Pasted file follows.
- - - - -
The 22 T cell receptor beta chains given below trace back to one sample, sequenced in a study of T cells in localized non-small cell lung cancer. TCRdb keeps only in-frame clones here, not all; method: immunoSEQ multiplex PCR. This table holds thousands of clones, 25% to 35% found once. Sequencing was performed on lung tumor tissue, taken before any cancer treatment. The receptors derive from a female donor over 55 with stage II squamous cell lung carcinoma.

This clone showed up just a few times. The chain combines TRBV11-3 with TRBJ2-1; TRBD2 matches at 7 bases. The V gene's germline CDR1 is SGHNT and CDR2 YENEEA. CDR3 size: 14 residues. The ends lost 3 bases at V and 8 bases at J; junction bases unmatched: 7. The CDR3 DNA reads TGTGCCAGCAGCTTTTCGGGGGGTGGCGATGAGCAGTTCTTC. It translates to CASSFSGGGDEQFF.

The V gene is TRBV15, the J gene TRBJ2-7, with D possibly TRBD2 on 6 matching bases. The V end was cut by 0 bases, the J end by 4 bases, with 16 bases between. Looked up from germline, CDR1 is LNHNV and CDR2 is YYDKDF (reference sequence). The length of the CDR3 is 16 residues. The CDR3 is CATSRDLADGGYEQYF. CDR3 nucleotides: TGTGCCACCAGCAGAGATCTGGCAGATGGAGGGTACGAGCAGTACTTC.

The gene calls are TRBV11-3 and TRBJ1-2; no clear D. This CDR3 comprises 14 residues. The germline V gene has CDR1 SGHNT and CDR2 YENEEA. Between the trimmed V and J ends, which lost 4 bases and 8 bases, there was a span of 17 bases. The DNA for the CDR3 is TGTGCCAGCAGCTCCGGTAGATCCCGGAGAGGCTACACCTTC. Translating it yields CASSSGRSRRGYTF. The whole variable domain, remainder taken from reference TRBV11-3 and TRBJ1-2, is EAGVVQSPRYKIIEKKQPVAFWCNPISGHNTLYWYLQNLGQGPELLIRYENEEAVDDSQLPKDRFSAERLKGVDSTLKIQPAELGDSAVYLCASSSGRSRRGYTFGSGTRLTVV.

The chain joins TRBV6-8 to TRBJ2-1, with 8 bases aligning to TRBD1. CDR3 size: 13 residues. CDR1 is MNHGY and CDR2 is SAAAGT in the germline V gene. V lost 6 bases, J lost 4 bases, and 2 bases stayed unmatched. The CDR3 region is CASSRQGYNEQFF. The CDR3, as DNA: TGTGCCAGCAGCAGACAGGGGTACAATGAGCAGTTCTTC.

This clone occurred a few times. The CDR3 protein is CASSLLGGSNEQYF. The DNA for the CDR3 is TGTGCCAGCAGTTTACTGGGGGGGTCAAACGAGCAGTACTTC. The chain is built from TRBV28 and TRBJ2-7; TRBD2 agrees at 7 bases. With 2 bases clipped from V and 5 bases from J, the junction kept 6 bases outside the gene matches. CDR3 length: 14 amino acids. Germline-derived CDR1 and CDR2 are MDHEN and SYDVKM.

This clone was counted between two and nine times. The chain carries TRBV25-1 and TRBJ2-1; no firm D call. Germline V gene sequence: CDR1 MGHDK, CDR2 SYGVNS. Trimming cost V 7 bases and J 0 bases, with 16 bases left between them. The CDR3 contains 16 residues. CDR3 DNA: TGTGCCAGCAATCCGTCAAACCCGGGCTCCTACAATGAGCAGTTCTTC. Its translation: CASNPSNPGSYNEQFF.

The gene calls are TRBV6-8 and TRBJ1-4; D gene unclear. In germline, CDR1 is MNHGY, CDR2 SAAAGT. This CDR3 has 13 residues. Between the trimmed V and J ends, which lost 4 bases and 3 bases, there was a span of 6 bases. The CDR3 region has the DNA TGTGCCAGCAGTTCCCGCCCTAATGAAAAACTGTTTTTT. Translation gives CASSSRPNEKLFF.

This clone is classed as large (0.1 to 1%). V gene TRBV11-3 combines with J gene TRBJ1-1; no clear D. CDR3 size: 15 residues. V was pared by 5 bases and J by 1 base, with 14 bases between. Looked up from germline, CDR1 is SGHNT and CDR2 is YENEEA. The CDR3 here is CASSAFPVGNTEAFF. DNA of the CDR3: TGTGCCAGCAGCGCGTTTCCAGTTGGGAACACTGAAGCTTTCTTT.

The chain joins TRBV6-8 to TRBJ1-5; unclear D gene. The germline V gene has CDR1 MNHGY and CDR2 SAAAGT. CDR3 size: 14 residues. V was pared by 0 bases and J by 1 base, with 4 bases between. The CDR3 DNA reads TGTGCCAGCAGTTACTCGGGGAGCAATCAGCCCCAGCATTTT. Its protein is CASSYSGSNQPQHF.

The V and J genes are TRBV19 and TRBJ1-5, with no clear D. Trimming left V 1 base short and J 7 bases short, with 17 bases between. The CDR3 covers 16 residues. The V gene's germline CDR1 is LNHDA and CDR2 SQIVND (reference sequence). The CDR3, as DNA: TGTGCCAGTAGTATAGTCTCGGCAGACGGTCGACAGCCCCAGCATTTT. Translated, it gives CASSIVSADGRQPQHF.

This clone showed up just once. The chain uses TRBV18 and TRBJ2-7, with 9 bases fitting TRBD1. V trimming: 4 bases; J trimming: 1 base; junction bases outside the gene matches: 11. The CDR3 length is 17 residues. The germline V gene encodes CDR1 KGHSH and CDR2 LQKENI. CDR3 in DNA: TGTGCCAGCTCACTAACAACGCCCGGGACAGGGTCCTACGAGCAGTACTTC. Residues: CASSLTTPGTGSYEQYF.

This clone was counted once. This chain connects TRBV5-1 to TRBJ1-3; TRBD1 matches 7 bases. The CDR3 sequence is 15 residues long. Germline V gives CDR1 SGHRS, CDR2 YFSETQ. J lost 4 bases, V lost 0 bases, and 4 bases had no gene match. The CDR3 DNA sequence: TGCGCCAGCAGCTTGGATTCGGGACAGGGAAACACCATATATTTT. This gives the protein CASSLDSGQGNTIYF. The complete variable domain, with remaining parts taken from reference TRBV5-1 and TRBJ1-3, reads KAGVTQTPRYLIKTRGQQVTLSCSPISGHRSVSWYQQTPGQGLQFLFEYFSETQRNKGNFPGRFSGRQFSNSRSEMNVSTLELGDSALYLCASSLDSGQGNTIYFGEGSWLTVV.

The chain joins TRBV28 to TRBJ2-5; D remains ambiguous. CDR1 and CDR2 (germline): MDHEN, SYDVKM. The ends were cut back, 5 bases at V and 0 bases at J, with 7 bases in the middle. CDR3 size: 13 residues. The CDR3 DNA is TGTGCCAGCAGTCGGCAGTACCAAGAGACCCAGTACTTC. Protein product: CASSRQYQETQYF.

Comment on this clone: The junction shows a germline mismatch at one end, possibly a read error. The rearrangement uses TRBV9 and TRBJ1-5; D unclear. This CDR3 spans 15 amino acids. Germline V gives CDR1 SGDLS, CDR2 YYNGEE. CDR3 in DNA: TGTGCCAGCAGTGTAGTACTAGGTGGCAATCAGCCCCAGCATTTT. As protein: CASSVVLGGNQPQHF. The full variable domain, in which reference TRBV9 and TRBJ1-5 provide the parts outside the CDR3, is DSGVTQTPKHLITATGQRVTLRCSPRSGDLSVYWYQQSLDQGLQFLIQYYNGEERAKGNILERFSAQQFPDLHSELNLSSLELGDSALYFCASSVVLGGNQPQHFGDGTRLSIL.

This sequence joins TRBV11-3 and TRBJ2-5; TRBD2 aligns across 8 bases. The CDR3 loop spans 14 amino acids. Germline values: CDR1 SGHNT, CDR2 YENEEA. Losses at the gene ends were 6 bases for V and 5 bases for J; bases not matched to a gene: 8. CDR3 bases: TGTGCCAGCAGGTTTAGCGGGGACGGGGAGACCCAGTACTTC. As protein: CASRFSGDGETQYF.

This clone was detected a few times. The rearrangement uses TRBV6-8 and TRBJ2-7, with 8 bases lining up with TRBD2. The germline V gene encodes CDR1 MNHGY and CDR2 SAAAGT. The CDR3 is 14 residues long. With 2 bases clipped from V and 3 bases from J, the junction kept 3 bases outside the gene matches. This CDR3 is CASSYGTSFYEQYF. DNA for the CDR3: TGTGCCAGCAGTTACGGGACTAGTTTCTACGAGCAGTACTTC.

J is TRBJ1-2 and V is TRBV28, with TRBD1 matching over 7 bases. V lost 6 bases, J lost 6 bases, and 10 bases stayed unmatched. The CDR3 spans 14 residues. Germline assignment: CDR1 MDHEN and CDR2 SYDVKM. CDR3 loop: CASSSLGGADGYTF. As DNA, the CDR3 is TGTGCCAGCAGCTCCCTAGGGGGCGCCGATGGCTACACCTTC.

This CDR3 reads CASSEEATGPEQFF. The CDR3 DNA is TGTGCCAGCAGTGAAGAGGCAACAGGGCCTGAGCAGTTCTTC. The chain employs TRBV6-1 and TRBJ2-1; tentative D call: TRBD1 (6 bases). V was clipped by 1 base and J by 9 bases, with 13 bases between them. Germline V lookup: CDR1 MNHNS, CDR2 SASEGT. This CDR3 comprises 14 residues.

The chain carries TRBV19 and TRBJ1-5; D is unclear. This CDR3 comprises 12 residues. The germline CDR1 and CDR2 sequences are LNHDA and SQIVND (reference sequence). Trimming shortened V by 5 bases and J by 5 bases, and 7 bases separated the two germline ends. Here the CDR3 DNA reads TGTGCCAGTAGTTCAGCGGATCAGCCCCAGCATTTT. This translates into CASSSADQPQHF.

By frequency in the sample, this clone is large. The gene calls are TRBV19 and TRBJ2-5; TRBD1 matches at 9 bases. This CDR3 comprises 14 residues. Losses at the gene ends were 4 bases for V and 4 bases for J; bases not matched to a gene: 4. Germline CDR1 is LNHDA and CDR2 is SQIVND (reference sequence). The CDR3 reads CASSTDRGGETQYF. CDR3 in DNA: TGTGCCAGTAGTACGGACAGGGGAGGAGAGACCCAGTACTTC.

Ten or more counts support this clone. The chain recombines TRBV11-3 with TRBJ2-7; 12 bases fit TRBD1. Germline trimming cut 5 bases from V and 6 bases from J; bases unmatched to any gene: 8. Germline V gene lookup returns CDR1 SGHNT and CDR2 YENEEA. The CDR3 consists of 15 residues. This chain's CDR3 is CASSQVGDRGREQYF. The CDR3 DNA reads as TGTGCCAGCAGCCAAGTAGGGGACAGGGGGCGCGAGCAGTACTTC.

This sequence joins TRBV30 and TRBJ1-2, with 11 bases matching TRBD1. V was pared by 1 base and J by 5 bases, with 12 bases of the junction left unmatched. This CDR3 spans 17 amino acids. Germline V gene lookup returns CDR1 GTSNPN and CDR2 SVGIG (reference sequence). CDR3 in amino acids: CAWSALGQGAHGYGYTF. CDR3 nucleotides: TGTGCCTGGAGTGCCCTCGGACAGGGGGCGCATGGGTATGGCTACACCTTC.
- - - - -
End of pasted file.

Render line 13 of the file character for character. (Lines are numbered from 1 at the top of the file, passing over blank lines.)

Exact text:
This clone was counted once. This chain connects TRBV5-1 to TRBJ1-3; TRBD1 matches 7 bases. The CDR3 sequence is 15 residues long. Germline V gives CDR1 SGHRS, CDR2 YFSETQ. J lost 4 bases, V lost 0 bases, and 4 bases had no gene match. The CDR3 DNA sequence: TGCGCCAGCAGCTTGGATTCGGGACAGGGAAACACCATATATTTT. This gives the protein CASSLDSGQGNTIYF. The complete variable domain, with remaining parts taken from reference TRBV5-1 and TRBJ1-3, reads KAGVTQTPRYLIKTRGQQVTLSCSPISGHRSVSWYQQTPGQGLQFLFEYFSETQRNKGNFPGRFSGRQFSNSRSEMNVSTLELGDSALYLCASSLDSGQGNTIYFGEGSWLTVV.